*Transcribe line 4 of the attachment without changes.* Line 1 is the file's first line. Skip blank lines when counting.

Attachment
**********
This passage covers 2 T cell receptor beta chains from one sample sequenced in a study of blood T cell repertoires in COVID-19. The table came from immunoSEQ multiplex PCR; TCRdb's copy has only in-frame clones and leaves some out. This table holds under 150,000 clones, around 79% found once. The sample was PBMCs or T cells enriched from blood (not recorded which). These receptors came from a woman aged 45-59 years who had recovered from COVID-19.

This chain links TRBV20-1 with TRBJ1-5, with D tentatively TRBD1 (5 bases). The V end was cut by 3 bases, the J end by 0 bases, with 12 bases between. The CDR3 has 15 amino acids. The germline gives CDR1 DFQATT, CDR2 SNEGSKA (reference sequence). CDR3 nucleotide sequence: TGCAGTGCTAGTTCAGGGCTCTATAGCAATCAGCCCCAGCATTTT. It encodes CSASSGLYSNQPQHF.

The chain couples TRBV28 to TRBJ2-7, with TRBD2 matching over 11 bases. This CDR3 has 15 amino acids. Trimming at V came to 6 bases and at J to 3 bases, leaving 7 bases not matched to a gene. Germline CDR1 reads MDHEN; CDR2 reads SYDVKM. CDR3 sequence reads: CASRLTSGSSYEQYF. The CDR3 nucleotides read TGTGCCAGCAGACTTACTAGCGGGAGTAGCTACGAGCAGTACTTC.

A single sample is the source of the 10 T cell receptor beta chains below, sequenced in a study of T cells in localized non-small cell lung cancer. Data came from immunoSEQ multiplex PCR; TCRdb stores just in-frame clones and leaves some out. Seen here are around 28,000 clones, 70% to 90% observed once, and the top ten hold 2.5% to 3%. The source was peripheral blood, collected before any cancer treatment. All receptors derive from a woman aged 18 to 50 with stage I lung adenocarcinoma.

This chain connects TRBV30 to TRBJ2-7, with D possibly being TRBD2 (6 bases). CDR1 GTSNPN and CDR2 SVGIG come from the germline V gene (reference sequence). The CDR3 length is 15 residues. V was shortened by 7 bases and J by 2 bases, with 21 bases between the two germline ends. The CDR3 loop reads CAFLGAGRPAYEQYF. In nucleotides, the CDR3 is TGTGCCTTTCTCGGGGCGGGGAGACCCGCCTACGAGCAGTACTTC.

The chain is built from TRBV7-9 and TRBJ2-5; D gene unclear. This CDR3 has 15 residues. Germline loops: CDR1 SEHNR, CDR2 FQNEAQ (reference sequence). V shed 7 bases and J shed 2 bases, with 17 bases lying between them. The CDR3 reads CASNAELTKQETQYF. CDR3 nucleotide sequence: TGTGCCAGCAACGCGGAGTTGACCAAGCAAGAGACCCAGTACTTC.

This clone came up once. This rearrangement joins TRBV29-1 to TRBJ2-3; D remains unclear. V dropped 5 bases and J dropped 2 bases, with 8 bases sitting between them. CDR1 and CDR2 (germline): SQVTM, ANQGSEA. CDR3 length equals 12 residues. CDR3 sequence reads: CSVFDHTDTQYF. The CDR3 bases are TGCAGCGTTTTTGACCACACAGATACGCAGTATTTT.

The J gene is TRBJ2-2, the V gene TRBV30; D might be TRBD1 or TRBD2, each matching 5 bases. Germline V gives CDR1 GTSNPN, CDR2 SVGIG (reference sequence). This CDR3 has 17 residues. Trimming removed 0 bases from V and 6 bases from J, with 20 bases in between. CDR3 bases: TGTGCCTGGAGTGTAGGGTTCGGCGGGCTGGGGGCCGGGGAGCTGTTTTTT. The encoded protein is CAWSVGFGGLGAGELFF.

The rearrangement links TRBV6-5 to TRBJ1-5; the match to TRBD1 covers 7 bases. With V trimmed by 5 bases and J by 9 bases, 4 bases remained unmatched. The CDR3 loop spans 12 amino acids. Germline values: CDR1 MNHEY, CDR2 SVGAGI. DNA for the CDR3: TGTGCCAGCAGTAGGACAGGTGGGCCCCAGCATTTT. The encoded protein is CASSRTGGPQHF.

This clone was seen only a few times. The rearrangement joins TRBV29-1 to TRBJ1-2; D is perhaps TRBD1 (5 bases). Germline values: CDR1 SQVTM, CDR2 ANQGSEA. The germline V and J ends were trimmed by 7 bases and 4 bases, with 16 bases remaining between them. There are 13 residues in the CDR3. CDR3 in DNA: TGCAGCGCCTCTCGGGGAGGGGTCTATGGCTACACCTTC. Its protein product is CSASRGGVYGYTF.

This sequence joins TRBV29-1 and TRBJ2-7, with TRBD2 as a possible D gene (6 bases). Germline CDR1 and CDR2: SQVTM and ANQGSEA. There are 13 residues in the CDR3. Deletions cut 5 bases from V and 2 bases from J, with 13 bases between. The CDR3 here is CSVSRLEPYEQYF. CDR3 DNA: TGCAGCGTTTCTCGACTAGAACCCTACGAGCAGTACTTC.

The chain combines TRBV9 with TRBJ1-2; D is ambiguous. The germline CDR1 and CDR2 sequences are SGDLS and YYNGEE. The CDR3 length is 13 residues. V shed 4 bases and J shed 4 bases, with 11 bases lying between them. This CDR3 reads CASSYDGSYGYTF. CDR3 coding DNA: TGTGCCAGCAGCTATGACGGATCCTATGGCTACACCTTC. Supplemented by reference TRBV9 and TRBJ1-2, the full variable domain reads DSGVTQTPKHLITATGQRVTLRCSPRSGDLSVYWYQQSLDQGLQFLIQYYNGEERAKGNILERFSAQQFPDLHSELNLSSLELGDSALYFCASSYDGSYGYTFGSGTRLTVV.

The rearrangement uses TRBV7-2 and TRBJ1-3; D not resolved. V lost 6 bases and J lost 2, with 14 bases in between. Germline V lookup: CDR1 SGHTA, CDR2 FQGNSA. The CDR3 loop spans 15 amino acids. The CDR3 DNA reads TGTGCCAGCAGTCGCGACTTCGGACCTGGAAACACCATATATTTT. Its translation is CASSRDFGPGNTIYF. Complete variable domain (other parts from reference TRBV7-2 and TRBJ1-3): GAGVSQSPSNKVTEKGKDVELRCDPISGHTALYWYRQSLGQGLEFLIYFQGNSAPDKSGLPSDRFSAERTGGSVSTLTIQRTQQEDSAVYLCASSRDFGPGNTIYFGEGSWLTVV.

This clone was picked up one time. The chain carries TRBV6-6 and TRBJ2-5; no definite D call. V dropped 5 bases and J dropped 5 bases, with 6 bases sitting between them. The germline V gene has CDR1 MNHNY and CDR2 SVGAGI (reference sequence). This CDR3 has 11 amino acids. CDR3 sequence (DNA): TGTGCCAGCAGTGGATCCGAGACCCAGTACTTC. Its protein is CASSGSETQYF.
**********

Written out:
A single sample is the source of the 10 T cell receptor beta chains below, sequenced in a study of T cells in localized non-small cell lung cancer. Data came from immunoSEQ multiplex PCR; TCRdb stores just in-frame clones and leaves some out. Seen here are around 28,000 clones, 70% to 90% observed once, and the top ten hold 2.5% to 3%. The source was peripheral blood, collected before any cancer treatment. All receptors derive from a woman aged 18 to 50 with stage I lung adenocarcinoma.